First, though, I have to play Mozart 40 - some of the most technically tricky excerpts in the literature. It's the main theme of the movement, but now transfigured into a call and response between the basses and the violins, interspersed with driving eighth note passages. My NWS colleague Matt Way came back from his Rotterdam audition (where he was also - yikes! - runner-up) raving about how they play Mozart in Europe - all of the passagework so active, full of dynamics and life and direction, even when the only marking is a simple f. I don't want to be over-the-top, but I try to bring out the direction and shape, leaving some room to develop the rising scales all the way to the peak, and then phrasing with the violin theme through all those repeated A's.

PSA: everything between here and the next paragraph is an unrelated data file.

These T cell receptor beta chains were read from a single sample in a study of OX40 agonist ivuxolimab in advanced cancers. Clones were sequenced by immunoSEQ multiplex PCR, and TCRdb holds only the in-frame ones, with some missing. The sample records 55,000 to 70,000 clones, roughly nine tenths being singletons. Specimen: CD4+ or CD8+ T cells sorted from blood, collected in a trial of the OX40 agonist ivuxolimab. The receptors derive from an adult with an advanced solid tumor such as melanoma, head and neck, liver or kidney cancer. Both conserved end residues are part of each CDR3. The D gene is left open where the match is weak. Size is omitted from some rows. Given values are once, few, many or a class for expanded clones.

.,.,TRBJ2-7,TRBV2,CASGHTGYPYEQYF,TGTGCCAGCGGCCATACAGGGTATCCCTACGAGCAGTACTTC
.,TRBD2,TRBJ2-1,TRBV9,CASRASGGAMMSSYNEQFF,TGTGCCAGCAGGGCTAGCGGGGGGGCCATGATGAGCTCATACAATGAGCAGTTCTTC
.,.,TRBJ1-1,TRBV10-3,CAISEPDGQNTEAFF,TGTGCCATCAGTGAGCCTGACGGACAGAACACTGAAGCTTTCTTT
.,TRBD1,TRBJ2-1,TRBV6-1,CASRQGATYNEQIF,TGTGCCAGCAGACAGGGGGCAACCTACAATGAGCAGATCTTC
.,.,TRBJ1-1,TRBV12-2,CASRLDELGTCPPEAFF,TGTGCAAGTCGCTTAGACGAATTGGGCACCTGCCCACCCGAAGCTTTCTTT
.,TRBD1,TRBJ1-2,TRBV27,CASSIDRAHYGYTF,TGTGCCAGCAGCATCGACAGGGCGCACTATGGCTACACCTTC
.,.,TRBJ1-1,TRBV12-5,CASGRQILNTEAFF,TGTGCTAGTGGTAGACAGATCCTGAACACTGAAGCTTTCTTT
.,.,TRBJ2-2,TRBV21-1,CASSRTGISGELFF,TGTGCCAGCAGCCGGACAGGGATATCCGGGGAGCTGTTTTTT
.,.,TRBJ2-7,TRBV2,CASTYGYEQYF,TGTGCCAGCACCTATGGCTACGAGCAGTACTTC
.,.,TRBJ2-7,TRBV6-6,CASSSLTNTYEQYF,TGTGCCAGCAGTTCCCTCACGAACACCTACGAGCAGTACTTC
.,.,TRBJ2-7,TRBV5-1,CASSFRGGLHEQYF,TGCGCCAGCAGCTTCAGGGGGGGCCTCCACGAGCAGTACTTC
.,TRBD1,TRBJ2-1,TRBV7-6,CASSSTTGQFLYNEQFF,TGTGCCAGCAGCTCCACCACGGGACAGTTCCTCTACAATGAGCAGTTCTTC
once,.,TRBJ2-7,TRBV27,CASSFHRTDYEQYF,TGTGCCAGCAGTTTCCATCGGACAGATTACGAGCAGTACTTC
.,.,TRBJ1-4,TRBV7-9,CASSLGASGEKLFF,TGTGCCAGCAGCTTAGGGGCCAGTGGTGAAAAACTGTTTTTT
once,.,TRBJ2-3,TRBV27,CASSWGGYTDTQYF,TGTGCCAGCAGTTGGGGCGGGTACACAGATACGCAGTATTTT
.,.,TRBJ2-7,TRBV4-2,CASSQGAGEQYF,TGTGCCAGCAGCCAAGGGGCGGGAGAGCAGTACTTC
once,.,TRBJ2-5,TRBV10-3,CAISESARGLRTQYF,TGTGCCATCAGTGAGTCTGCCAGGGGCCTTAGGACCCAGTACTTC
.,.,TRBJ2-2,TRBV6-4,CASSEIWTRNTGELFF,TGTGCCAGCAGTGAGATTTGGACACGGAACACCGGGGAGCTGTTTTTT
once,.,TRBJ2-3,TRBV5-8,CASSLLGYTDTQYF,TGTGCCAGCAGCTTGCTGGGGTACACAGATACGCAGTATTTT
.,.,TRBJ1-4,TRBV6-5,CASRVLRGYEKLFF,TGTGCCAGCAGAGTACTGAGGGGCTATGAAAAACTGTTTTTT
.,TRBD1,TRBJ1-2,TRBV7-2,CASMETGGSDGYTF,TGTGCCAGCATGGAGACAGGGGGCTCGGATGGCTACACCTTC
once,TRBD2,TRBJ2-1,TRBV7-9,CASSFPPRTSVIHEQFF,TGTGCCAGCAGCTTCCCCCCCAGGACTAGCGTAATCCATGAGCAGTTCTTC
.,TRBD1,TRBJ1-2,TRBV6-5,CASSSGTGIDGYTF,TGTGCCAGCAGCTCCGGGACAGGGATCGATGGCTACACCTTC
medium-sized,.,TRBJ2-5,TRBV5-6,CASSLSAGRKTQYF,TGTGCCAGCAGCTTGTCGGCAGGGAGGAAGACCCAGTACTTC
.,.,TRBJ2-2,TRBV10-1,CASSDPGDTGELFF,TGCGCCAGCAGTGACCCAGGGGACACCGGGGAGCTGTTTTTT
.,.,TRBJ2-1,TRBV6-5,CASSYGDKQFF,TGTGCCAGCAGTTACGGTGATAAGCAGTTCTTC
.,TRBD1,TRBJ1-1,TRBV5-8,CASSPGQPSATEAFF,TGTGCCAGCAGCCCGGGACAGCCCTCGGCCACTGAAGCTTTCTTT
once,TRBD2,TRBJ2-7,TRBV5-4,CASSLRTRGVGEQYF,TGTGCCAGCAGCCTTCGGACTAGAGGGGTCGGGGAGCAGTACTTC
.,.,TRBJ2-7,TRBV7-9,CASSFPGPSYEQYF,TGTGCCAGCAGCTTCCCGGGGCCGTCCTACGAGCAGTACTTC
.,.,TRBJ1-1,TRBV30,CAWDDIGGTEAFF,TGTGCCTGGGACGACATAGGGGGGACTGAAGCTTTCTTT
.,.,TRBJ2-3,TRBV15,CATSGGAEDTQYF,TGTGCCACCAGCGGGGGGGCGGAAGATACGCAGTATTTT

The last movement excerpts are even faster, and just as thorny technically. My fingering was a gift from Paul Ellison, one of those fancy thumb maneuvers that I never would have thought of on my own, but it actually works wonderfully. It saves me some nasty string crossings as well! Paul talks about achieving such fluidity in these licks that he actually dared the conductor to go faster - wave your stick as fast as you can, I'll still nail it. I wouldn't go that far, but I do play them both pretty damn fast, so that when I finish I'm wound up and a little breathless.

And now comes Beethoven 5, the Trio only - which was in the prelim, and I felt good about. Could there be some twist, something they're looking for that didn't come across the first time around? I don't want to second guess the committee, though. I play it around the same tempo, the same articulation and try to emphasize the direction in all those quarter notes, and the bounding 3-1 quality of the time. And they don't say anything - Maestro Minczuk rises from his seat, and joins me onstage.